For the fast track trademark renewal, each application will be examined within 45 minutes from the time of submission. The renewal application eligible for fast track renewal must meet the following conditions:

  • The lists of goods/services under the trademark registration must not exceed 30 items.
  • There must be no amendments to the specifications of goods/services under the trademark registration.
  • The renewal application must be submitted at the Department of Intellectual Property, Ministry of Commerce, by the trademark owner or appointed agent. In the latter case, the power of attorney must state that the appointed agent has the authority to receive a certificate of registration.
  • The applicant or appointed agent must request at the time of submission that he/she would like the Trademark Registrar to urgently examine the renewal application and issue the certificate of trademark registration renewal.
  • The official renewal fees must be fully paid. In the event that the renewal application is defective but possible to be corrected within the date of submission of the renewal application, the Registrar shall order the amendment and accordingly grant permission for trademark registration renewal on the date of submission of the renewal application. However, if the application cannot be resolved by the date of submission of the renewal application, the Registrar shall examine the renewal application within the period specified in the public manual (normal process), according to the Licensing Facilitation Act B.E. 2558 (2015).

Please note that this Notification applies to all types of marks, i.e. trademark, service mark, certification mark, and collective mark.

Jones Day promotes 50 partners as it shrugs off impact of Covid-19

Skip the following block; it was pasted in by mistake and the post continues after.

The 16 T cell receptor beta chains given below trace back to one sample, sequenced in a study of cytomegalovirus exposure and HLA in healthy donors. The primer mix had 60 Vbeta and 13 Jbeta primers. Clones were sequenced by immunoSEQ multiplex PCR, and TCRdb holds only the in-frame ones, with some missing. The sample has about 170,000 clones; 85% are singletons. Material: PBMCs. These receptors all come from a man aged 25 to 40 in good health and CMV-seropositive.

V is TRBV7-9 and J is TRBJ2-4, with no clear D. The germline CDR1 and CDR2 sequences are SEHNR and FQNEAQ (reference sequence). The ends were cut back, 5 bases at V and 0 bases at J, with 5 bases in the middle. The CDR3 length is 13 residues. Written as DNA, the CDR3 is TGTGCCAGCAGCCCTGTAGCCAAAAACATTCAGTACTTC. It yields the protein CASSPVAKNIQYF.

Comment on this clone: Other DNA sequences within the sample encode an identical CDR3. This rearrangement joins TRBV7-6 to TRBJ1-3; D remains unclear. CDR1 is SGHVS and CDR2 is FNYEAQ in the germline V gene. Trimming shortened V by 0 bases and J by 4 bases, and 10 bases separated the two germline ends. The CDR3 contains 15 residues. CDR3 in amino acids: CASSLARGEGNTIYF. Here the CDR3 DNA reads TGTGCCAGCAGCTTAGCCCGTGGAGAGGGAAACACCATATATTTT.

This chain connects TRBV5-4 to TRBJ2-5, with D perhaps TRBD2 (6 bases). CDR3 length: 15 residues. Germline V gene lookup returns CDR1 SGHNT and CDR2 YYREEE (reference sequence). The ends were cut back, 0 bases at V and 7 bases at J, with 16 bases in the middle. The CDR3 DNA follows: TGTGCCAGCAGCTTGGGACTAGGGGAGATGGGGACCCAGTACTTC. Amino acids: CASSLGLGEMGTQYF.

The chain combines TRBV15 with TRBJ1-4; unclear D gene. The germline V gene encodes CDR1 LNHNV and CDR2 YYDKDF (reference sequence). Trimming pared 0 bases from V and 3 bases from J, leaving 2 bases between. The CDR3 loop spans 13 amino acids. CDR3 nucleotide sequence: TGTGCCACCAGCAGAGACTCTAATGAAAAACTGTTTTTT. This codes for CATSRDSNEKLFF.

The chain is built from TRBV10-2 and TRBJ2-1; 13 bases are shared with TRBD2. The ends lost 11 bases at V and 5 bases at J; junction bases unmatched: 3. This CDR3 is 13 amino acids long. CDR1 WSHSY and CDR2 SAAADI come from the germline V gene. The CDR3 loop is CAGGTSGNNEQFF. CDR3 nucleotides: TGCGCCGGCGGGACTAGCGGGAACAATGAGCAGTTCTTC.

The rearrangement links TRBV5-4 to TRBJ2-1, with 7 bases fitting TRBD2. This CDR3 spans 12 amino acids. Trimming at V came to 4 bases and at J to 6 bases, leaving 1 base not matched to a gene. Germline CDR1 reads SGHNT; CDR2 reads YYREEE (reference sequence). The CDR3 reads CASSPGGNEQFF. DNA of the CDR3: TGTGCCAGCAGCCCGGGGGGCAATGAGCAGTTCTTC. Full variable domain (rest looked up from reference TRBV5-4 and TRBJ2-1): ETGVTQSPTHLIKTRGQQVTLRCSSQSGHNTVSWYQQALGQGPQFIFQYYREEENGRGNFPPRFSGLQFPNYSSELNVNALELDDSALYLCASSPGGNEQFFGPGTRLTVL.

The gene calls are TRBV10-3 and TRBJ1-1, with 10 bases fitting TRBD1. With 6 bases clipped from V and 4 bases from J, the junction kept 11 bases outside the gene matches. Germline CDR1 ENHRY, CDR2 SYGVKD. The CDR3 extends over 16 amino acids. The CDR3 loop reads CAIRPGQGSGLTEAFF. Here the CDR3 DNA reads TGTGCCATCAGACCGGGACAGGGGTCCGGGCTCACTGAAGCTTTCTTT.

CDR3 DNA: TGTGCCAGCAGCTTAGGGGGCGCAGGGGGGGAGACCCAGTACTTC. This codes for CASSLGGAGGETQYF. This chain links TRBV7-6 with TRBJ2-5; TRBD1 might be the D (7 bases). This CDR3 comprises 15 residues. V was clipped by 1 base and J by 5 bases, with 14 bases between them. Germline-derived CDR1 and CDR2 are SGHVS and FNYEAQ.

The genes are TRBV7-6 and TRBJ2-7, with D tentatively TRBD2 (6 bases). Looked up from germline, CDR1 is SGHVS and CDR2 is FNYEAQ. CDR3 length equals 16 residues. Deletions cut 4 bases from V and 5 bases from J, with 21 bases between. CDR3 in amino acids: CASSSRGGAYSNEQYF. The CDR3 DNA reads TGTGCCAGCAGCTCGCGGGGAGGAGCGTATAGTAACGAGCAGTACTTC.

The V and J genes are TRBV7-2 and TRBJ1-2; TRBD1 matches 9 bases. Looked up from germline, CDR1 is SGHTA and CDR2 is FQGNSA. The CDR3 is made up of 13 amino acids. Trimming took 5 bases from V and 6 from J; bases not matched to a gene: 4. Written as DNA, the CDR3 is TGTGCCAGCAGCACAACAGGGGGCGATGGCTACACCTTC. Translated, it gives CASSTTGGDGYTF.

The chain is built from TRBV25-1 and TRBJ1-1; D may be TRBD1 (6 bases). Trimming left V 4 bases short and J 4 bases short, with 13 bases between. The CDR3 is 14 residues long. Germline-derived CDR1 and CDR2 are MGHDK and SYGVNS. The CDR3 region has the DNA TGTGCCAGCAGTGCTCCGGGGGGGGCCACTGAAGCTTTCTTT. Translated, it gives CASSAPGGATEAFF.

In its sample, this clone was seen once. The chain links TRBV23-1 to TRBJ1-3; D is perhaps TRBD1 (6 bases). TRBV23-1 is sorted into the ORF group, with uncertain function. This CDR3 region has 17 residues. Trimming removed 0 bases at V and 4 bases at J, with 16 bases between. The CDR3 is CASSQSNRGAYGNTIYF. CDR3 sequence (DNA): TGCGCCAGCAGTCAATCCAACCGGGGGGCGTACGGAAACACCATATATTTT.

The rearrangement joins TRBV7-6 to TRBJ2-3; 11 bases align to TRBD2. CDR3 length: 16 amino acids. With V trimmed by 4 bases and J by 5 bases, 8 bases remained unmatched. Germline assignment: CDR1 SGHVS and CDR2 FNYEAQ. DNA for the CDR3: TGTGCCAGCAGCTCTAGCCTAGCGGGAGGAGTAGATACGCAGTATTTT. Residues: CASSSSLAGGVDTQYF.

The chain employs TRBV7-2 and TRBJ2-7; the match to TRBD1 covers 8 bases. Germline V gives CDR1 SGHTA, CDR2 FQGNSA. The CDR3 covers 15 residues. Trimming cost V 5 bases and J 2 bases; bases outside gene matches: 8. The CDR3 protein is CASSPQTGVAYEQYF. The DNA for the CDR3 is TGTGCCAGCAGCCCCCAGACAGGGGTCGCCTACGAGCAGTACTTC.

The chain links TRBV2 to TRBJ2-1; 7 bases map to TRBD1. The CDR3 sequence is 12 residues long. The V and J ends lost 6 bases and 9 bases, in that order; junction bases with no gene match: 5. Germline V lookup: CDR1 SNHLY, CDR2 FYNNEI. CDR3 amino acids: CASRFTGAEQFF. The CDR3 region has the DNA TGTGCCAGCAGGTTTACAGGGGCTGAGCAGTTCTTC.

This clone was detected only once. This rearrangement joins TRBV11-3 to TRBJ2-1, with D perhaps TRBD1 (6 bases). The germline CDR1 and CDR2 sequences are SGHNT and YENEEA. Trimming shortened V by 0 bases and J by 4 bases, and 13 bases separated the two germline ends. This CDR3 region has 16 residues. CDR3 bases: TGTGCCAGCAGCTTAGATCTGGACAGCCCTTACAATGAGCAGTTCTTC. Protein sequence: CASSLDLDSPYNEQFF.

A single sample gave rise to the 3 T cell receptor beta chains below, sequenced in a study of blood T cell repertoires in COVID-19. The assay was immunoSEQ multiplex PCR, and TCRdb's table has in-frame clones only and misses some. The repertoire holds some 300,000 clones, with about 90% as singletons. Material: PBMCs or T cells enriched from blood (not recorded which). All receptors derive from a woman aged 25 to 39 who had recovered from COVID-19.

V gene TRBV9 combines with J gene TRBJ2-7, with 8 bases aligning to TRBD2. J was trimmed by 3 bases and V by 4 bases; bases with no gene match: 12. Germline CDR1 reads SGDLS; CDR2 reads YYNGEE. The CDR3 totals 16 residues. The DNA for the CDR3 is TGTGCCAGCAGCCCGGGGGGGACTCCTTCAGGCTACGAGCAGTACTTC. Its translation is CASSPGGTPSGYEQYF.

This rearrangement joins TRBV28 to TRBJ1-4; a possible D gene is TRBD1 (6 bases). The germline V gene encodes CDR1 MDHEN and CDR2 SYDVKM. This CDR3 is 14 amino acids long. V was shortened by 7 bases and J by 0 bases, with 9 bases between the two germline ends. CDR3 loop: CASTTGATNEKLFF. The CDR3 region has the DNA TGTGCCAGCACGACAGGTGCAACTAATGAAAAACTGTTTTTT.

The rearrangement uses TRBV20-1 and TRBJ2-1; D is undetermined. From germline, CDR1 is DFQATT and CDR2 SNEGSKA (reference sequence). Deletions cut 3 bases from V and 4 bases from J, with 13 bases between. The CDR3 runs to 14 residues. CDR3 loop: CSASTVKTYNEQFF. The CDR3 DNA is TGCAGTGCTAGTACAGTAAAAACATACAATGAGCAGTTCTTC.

Jones Day has shrugged off the impact of Covid-19 in this year’s partner promotions round making up 50 lawyers across its network, up from 34 last year.

There are six promotions in the Asia Pacific region and six in Europe, with the remainder across its substantial national network of US offices.

The promotions were spread relatively widely across the network – partners were made up in 22 of the firm’s 41 bases with Washington DC accounting for the largest tally (six), followed by New York and the top 10 US firm’s Cleveland headquarters, which will both usher in five new partners on 1 January.

There is also a near even gender split – 24 of the new partners are women representing 48% of the cohort. Last year the split was exactly 50-50.

Notable among the appointments is that of firmwide head of pro bono Laura Tuell, who is based in Washington DC. The former trial lawyer oversees the firm’s global pro bono programme as well as having an active practice, particularly representing women asylum seekers seeking protection against gender prosecution.

Research published earlier this year found that more than 55 law firms globally employed 66 dedicated pro bono partners in 2019, compared with just six in 1999.

Among the more unusual locations welcoming new partners is the firm’s 32-strong Taipei office, where Jean Kuo is being made up. She has a broad practice that includes M&A, IP and antitrust with a focus on advising Japanese clients on their investments.

There are four promotions in Australia, up from two last year. In Sydney competition specialist Prudence Smith and M&A adviser Hemang Shah have been recognised while disputes specialists Pip Goldman and Daniel Moloney are joining the partnership from their bases in Brisbane and Melbourne respectively.

The Asia Pacific tally is completed by Shanghai-based IP litigator Guoping Da, who represents multinational companies in IP enforcement and infringement actions in the United States and China. She studied at Peking University before gaining a PHD in biochemistry in the US and then qualifying as a lawyer.